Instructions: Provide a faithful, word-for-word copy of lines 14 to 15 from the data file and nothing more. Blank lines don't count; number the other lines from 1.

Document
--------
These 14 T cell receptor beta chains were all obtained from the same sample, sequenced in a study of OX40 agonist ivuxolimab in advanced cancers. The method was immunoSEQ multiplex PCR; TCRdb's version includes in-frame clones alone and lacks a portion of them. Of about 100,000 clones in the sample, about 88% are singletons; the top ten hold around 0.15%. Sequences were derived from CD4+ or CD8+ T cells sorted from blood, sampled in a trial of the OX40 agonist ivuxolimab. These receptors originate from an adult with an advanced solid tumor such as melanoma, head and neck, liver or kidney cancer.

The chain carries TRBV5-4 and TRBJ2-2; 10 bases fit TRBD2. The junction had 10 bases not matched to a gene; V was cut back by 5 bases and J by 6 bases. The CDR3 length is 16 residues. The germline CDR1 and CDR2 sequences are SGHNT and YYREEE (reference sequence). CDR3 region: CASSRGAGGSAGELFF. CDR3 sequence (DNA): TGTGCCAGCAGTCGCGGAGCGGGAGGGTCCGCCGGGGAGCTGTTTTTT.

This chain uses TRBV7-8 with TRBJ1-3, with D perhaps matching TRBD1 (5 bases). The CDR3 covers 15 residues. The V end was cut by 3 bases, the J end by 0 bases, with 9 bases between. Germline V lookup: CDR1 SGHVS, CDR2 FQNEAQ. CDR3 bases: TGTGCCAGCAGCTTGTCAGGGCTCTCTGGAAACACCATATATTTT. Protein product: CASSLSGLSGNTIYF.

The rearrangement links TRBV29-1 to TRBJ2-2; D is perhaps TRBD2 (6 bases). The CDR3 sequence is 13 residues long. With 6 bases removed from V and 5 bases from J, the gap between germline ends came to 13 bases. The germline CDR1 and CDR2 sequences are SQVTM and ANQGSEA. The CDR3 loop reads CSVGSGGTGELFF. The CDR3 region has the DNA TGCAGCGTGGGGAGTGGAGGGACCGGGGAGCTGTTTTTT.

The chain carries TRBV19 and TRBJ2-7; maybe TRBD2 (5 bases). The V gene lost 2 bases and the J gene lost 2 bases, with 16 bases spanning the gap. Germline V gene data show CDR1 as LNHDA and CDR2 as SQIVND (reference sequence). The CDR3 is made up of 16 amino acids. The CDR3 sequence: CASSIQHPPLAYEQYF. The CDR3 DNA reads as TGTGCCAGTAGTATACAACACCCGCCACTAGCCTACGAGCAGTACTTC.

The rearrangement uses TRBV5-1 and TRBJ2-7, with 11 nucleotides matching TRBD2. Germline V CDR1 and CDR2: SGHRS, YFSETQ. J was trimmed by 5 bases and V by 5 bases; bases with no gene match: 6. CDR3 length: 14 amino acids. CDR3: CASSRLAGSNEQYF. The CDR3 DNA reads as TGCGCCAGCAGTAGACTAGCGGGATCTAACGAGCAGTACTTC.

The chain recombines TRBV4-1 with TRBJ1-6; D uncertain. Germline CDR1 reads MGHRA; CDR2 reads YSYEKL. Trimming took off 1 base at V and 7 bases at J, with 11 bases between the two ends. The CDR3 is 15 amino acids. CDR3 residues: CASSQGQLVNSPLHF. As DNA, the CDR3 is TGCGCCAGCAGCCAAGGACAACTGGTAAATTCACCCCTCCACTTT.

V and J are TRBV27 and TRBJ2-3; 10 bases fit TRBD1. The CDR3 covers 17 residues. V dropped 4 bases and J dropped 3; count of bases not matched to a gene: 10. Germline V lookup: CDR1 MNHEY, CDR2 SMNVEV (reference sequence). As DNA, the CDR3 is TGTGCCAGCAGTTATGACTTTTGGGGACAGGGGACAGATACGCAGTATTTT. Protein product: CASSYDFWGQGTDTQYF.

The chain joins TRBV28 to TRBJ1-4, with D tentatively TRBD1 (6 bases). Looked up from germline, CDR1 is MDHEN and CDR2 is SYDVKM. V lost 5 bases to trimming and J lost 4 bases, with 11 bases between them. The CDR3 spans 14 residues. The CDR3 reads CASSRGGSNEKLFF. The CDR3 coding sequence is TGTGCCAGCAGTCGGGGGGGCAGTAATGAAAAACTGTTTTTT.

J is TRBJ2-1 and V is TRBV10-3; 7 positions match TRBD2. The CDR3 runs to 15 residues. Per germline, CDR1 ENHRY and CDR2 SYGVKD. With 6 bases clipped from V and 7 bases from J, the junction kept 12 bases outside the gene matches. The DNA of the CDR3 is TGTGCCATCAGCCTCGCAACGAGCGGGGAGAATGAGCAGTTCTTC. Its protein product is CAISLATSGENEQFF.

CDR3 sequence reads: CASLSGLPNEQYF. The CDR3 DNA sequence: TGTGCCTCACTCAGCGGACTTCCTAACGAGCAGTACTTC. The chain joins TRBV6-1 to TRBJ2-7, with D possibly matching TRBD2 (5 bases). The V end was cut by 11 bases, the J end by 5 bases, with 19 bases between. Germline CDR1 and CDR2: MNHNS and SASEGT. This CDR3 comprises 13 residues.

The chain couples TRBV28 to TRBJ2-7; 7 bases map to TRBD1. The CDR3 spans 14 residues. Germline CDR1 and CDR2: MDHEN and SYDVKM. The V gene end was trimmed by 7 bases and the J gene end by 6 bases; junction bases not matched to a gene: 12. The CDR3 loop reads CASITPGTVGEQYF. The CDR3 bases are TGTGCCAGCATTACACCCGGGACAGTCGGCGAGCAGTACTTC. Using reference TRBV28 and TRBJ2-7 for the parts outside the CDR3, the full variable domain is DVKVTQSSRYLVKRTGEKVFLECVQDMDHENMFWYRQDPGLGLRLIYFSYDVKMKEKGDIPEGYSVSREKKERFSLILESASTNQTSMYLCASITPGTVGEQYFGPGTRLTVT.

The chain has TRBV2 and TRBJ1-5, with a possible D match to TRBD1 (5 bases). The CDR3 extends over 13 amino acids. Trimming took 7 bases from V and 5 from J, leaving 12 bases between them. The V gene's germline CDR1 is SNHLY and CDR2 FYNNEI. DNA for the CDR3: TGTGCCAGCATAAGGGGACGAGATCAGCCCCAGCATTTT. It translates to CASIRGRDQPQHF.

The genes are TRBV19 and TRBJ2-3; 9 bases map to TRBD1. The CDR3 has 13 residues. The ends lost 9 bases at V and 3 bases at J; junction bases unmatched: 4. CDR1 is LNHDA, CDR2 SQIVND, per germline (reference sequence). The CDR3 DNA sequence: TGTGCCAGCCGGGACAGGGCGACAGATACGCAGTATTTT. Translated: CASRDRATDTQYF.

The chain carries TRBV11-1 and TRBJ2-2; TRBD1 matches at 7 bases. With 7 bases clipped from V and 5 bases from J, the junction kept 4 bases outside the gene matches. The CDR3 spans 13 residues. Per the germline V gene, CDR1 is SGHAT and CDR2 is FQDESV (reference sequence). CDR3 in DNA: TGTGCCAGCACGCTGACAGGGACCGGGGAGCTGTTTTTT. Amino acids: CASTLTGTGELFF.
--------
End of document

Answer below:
The genes are TRBV19 and TRBJ2-3; 9 bases map to TRBD1. The CDR3 has 13 residues. The ends lost 9 bases at V and 3 bases at J; junction bases unmatched: 4. CDR1 is LNHDA, CDR2 SQIVND, per germline (reference sequence). The CDR3 DNA sequence: TGTGCCAGCCGGGACAGGGCGACAGATACGCAGTATTTT. Translated: CASRDRATDTQYF.

The chain carries TRBV11-1 and TRBJ2-2; TRBD1 matches at 7 bases. With 7 bases clipped from V and 5 bases from J, the junction kept 4 bases outside the gene matches. The CDR3 spans 13 residues. Per the germline V gene, CDR1 is SGHAT and CDR2 is FQDESV (reference sequence). CDR3 in DNA: TGTGCCAGCACGCTGACAGGGACCGGGGAGCTGTTTTTT. Amino acids: CASTLTGTGELFF.